It’s quite rare that I’m wrong, however I’ll be the first to admit it when I am. And it’s with this said that perhaps I was a little premature suggesting that Juicero was this years most pointless product. There’s a new contender. Fidget toys!

Forget Pogs, Tamagotchi’s, the yo-yo and marbles. There’s a new fad in town…

At the time of writing this, of the top selling 100 toys on Amazon – 82 of these are fidget toys. We’re guessing the toy department’s over at Disney and Mattel are scheduling emergency meetings at this very moment, licensed toys from the recently released Guardians of the Galaxy 2 and soon to be hitting cinema Wonder Woman barely get a mention. In fact the top 27 best selling toys on Amazon are solely dominated by fidget toys, in particular fidget spinners.

So how did the fad start? Well the truth is fidget toys have been around since the 1980s, but the fad really didn’t kick of until late last year.

And it’s an interesting lesson for entrepreneurs into one of the potential pitfalls of crowdsourcing.

Late last year little-known startup Antsy labs went to Kickstarter with a product. The product was so simple yet crazy enough to work. It was called the Fidget Cube. This small plastic toy cube was set to retail for $19 and was composed of buttons, dials, and switches. Mind you, none of these buttons, dials or switches did anything. It was designed as merely a tool for you to “fidget” with, much similar to a stress ball or desktop office toy. Gone were the days of simply fidgeting with a pen.

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They wanted the lofty funding of $15,000. However after an overwhelming positive response from social media, they got over $6,465,690 million from 154,926 backers. It’s currently the 9th most funded project ever on Kickstarter. For a piece of plastic?

Unfortunately it’s here where things started to go pear-shaped for Antsy labs; and it highlights a significant flaw with the crowdsourcing model.

Like seemingly most products launched through Kickstarter, the product suffered a delayed launch due to quality issues. But worse, the startup became the victim of Chinese copycats. Many manufacturers, particularly in China, saw the product on Kickstarter and immediately went into producing their own versions. Given the product was effectively a small plastic toy with pretend buttons on it, it was quite cheap and easy to manufacture knockoffs. The Fidget Cube was patented in the US in August 2016, however it does not guarantee trademark protection anywhere else. Not to mention enforcing IP in China is notoriously difficult.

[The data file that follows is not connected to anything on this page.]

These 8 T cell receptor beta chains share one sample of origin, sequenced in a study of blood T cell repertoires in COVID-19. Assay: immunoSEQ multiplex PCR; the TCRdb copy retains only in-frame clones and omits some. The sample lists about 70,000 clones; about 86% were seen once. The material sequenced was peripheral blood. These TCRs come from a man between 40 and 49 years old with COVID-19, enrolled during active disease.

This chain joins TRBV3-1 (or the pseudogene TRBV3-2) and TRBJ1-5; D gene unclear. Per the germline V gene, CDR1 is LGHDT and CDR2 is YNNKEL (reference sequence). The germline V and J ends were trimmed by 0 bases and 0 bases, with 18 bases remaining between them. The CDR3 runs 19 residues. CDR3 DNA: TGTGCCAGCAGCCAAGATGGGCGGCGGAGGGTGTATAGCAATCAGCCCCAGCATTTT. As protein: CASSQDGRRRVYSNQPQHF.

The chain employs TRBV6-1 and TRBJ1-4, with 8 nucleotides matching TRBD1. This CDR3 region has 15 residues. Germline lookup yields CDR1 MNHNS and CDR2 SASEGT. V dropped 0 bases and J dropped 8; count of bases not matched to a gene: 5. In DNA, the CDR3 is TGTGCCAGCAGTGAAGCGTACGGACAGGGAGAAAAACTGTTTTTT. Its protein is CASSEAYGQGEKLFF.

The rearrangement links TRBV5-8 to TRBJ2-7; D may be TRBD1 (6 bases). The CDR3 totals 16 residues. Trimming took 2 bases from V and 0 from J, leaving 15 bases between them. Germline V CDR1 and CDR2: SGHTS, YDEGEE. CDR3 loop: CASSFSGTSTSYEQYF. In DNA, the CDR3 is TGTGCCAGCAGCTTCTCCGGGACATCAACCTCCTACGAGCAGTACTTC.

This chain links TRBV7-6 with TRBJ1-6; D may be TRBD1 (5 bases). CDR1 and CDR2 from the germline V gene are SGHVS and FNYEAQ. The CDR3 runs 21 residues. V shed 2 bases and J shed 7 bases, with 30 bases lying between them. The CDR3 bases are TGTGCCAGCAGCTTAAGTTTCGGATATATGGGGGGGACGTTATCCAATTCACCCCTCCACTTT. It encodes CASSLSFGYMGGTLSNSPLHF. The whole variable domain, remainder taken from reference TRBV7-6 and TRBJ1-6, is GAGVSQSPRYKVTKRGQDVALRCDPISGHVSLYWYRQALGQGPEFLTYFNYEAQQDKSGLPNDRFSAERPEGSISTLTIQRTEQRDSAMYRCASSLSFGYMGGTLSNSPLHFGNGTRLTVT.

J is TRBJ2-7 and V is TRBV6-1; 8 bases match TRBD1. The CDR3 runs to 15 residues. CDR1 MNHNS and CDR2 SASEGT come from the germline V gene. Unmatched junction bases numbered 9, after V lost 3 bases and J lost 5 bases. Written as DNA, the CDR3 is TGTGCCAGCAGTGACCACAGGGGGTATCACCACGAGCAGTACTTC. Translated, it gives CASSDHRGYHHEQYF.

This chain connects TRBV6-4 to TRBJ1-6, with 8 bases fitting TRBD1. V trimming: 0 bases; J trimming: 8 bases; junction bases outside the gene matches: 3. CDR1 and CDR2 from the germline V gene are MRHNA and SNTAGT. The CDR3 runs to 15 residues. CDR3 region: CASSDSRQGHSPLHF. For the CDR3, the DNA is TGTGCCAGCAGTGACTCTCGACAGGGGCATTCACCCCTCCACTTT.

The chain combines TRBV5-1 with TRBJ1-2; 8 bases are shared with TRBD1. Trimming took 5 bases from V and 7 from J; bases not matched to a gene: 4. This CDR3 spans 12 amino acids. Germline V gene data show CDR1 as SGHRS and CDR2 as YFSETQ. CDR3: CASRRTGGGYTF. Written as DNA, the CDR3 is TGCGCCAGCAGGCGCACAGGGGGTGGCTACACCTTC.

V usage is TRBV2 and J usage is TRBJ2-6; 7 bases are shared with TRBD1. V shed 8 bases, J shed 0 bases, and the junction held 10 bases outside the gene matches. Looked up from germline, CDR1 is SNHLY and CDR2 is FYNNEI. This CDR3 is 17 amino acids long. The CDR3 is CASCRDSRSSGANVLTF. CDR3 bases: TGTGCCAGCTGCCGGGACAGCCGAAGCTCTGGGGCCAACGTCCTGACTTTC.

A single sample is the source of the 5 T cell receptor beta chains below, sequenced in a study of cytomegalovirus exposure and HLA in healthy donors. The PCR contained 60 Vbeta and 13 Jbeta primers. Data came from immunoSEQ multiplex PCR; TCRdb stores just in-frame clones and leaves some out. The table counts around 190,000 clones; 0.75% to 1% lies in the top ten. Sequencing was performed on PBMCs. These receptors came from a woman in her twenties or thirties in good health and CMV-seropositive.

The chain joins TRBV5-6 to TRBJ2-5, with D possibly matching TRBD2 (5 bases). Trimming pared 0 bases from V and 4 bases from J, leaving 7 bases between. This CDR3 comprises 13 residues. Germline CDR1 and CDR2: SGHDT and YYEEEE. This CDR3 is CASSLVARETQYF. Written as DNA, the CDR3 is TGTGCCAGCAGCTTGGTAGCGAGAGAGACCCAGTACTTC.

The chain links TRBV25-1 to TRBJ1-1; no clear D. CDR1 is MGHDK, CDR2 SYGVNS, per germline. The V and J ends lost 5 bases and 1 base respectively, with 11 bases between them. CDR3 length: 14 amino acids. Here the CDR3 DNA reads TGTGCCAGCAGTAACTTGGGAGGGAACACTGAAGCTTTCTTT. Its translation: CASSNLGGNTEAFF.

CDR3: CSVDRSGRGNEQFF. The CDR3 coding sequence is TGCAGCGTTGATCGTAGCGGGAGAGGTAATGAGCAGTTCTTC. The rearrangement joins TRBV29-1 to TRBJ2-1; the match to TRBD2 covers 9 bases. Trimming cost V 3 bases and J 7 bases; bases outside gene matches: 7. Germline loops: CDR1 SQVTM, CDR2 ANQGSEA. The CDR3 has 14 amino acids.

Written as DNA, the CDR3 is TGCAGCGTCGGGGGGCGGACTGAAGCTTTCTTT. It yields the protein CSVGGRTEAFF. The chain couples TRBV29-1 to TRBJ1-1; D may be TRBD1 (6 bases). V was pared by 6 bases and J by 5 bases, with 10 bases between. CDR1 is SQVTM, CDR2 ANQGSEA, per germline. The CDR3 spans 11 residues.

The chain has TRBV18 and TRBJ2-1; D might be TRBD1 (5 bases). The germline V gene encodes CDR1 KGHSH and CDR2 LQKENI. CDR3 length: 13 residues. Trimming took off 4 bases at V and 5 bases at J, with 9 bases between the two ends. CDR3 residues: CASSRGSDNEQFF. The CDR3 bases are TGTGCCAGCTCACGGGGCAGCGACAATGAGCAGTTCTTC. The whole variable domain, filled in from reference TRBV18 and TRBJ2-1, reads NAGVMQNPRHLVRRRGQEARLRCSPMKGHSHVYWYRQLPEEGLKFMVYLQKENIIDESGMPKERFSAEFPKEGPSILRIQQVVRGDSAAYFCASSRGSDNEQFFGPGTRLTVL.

The Fidget Cube appears to be one of the most heavily counterfeited project launched on any crowdfunding platform, but it is by far not the only one. A recent investigation by the World Trademark review found several other examples of cheap knockoff products based off successful crowdsourcing projects. Manufacturers can easily spot a design idea on Kickstarter and once they figure how it is made, start churning out counterfeits immediately – essentially beating the original Kickstarter to market.

Naturally fidget spinners took up popularity shortly after the success of fidget cubes. And unlike other fads before it, fidget toy sales are helped with some extremely dodgy “scientific” claims that they actually help kids concentrate. With no patents or trademarks, factories in China are spewing them out by the thousands. According to reports, many of the factories in China that traditionally produce smartphone cases and accessories have shut down these operations to focus on fidget toys full-time.

It’s questionable how much of this revenue will flow through to the toy industry. The toy industry has seen a resurgence of growth in the past few years, in part from Star Wars and Marvel licensed merchandise. However with a large percentage of fidget toys selling outside of traditional toy retailing channels (e.g. the likes of eBay and discount shops), the impact on industry revenue may be minimal.

However there’s one interesting benefit from the boom in fidget toys. Toy retailers are reportedly seeing a flow-on affect to other related categories. Toys traditionally seen as keeping hands busy (such as the Rubik Cube and yo-yo’s) are actually seeing a resurgence in popularity.

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